Community Exclusion

Community creation and exclusion

Recently I was reading about Max Stirner. While I find the philosophy interesting and agreeable on some points, what I found most interesting is his idea of praxis being one of non oppositional community building. His concept of unions of egoists banding together for self interest can effective result in communes and is potentially pacifistic in nature.

The creation of communities which are essentially independent of the capitalist state is a hallmark of Anarchist Pacifist praxis, as in doing so the state and capitalism loses willing participants and the ability to steal their labor. When those communities are numerous and self sufficient enough the state must either die or respond violently. Personally, I have individual motivations for desiring to create a community. In being both trans and religious I find exclusion in a few intersections. Religiosity is often reviled in trans circles due to the historical and ongoing oppression and exclusion by religious institutions. While transness is often reviled in religious circles, ostensibly with each using its own particular theology as justification for the exclusion and oppression.

Due to these fronts of exclusion religious trans people often seek to create and maintain spaces which are specifically queer and religious. This motivation among others leads me to daydream about creating a trans religious community. There was a particular short fiction piece I read that crystallizes, partially, this desire. In it is really what I’ve been looking for, understanding and inclusion in monasticism that is currently denied to me and other trans people. The short film Bhikkuni highlights this in the context of my tradition, Thai Buddhism. At the end of it the main character comes essentially to the same decision I have: if you won’t let me do it with you, I’ll do it on my own. This exclusion and steadfast persistence in desiring ordination has been a major motivator in my wearing of robes.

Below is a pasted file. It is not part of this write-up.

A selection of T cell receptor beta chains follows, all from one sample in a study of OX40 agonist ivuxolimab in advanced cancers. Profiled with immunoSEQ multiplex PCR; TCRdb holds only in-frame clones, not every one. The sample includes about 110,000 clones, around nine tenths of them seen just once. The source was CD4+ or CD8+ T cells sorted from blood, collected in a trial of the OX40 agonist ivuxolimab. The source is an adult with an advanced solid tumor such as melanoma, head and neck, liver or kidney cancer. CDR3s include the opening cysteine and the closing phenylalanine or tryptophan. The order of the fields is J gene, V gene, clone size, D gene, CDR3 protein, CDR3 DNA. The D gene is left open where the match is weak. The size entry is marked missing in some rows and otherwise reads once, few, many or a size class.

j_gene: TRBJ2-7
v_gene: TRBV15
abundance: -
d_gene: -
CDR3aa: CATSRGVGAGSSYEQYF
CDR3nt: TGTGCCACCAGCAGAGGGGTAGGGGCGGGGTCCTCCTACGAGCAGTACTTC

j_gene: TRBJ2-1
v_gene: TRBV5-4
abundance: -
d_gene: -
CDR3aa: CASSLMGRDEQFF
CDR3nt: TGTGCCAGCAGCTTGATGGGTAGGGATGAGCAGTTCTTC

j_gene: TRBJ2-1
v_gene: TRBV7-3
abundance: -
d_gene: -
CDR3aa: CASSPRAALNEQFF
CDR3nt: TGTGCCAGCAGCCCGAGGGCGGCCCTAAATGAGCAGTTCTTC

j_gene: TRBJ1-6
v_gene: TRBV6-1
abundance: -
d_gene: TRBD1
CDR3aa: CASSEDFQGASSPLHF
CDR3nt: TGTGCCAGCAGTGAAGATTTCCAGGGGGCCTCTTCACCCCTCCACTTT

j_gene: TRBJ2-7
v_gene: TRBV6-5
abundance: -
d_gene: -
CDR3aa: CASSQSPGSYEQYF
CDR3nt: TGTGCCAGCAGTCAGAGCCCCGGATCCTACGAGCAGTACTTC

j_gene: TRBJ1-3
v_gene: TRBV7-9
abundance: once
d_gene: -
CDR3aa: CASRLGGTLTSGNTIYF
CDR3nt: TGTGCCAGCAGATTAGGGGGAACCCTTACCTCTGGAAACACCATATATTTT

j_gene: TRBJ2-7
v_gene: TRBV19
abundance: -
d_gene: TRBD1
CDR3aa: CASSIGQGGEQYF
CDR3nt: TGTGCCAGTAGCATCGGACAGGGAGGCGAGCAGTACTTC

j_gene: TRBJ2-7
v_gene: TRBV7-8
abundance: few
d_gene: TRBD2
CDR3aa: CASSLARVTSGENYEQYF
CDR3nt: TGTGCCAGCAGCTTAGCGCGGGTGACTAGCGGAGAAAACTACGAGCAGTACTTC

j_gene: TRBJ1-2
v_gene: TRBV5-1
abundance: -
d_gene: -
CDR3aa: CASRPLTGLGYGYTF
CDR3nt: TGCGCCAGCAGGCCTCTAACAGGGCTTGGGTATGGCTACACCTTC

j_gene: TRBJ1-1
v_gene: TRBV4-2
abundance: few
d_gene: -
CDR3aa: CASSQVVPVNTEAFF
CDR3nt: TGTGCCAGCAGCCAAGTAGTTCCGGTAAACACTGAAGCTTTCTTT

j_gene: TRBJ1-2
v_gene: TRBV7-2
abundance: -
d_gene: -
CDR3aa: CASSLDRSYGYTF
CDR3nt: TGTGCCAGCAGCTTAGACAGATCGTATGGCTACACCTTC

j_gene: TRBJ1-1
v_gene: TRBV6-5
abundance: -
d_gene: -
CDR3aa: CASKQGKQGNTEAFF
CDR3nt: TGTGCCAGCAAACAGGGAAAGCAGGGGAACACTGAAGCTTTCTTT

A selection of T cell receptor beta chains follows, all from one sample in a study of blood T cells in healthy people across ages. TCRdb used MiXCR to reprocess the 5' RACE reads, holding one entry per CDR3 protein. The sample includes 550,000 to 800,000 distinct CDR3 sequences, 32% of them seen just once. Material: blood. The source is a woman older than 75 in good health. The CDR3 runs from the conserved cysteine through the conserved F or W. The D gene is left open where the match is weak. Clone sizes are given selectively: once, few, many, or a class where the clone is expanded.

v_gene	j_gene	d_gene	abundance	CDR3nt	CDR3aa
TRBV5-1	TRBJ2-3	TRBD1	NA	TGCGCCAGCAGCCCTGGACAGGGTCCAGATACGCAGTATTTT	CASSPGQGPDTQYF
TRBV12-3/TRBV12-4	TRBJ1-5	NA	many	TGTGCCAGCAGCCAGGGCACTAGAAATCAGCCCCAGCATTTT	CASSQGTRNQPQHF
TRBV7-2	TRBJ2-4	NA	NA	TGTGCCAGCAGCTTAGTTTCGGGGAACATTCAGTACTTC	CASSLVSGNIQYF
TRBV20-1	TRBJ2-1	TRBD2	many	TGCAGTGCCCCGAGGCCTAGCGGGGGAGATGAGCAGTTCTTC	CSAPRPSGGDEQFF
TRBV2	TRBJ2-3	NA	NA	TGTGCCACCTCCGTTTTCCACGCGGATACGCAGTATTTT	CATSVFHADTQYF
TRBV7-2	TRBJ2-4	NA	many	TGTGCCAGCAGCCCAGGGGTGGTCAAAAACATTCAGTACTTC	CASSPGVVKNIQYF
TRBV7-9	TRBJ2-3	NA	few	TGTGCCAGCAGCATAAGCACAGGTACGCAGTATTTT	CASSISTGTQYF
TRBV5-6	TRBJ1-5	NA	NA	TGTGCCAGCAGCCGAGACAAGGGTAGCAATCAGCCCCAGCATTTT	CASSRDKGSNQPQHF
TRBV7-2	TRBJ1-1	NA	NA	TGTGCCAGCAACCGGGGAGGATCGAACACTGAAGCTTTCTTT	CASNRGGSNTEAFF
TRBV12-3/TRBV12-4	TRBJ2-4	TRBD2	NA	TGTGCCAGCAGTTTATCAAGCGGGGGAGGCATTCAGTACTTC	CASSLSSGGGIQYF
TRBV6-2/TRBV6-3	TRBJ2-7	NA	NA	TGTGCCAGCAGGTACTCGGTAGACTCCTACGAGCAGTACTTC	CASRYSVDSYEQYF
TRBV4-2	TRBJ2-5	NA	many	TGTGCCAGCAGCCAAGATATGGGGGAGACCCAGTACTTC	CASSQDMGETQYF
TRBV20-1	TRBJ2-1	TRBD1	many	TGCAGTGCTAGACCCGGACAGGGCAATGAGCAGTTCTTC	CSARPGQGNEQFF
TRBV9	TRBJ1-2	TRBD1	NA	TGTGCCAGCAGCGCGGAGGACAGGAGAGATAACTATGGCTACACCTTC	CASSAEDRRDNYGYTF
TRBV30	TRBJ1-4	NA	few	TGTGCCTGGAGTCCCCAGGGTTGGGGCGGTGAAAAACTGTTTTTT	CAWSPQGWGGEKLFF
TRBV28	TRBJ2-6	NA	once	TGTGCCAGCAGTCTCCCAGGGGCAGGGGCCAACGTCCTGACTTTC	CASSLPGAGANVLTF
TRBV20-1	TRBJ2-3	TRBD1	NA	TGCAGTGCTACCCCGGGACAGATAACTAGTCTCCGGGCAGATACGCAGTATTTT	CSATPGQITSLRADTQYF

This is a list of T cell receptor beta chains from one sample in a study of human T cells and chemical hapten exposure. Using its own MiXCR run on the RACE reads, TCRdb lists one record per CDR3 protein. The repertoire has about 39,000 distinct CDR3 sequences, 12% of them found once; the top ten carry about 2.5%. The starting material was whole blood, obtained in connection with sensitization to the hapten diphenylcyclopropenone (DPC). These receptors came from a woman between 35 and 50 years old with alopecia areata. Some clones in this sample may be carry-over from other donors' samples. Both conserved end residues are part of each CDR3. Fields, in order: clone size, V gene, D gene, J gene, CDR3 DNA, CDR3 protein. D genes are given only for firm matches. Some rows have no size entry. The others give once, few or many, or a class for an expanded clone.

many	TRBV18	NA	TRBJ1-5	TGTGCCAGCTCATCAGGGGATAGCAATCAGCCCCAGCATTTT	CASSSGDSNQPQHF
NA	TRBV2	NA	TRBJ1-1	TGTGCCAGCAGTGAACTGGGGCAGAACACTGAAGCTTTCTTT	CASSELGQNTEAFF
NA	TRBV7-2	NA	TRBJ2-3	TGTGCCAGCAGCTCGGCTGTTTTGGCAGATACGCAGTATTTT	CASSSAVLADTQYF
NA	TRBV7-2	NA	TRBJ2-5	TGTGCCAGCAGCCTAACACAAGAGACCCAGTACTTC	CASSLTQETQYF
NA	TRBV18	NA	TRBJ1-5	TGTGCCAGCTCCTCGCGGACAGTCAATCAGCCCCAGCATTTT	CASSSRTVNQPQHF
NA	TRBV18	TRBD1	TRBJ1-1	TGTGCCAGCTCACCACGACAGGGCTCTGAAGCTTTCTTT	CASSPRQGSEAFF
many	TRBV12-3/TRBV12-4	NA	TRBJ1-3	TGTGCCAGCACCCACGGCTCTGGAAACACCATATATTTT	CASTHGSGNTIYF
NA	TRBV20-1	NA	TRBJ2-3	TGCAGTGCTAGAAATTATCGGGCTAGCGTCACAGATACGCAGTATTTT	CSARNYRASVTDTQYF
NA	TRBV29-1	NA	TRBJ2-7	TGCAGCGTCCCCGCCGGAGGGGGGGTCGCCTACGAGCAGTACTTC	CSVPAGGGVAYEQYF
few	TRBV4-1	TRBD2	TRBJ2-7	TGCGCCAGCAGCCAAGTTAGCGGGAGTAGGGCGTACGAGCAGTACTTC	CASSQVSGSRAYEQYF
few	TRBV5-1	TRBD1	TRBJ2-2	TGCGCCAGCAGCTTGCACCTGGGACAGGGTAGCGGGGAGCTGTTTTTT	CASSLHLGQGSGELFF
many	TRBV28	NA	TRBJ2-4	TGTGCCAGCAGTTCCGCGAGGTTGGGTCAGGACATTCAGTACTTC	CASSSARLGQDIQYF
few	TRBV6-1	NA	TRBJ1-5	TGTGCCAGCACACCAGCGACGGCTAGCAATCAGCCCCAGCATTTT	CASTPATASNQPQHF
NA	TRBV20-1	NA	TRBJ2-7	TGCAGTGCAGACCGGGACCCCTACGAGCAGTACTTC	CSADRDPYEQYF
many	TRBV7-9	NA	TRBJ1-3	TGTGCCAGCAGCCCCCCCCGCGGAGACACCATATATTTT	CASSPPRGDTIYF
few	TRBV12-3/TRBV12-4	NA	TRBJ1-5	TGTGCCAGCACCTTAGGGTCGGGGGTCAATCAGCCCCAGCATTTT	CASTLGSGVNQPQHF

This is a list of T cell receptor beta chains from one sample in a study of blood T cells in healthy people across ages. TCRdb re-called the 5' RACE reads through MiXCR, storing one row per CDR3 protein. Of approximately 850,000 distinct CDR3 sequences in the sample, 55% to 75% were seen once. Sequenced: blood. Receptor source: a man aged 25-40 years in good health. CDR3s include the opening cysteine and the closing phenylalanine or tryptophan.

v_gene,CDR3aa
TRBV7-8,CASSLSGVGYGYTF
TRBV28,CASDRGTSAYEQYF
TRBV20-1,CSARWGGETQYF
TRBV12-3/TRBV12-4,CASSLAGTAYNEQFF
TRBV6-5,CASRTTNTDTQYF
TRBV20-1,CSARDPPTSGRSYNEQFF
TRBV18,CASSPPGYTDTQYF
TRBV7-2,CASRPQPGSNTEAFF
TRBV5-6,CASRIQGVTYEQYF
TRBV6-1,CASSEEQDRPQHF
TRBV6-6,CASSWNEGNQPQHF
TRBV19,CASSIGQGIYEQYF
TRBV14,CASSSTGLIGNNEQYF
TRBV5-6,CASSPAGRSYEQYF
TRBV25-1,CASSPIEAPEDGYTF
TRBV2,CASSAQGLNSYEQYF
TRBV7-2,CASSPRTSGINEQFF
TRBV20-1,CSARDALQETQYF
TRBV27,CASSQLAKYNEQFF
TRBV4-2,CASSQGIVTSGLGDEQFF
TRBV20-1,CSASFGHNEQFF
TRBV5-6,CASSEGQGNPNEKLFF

When I have discussed this exclusion with others some will actually urge me to create a community where it is possible. This would require willing participants and a great deal of money, neither of which I have. I think in no small part because of the exclusion faced by trans people the number of us who remain with a desire to ordain are few and far between. Ordination itself isn’t incredibly popular outside of Buddhist majority countries to begin with. Still, an anthology of trans Buddhist essays was released recently, the first of its kind. It gives me some kind of hope that there are at least more trans Buddhists around, some desiring ordination. Maybe enough to form a coherent residential community.

If not, one can always go it alone. The Buddha left home alone. Yet in going at this alone something very real is lost, the third gem is community, admirable friends, the sangha. Without it the behavior change required in the practice is that much harder. It’s easier to adapt to and follow a schedule if everyone around you is doing it. Likewise it’s easier to be unskillful if everyone around you is doing it.

“If wanderers who are members of other sects should ask you, ‘What, friend, are the prerequisites for the development of the wings to self-awakening?’ you should answer, ‘There is the case where a monk has admirable people as friends, companions, & colleagues. This is the first prerequisite for the development of the wings to self-awakening.'”

AN 9.1

As he was sitting there, Ven. Ananda said to the Blessed One, “This is half of the holy life, lord: admirable friendship, admirable companionship, admirable camaraderie.”

“Don’t say that, Ananda. Don’t say that. Admirable friendship, admirable companionship, admirable camaraderie is actually the whole of the holy life. When a monk has admirable people as friends, companions, & colleagues, he can be expected to develop & pursue the noble eightfold path.

SN 45.2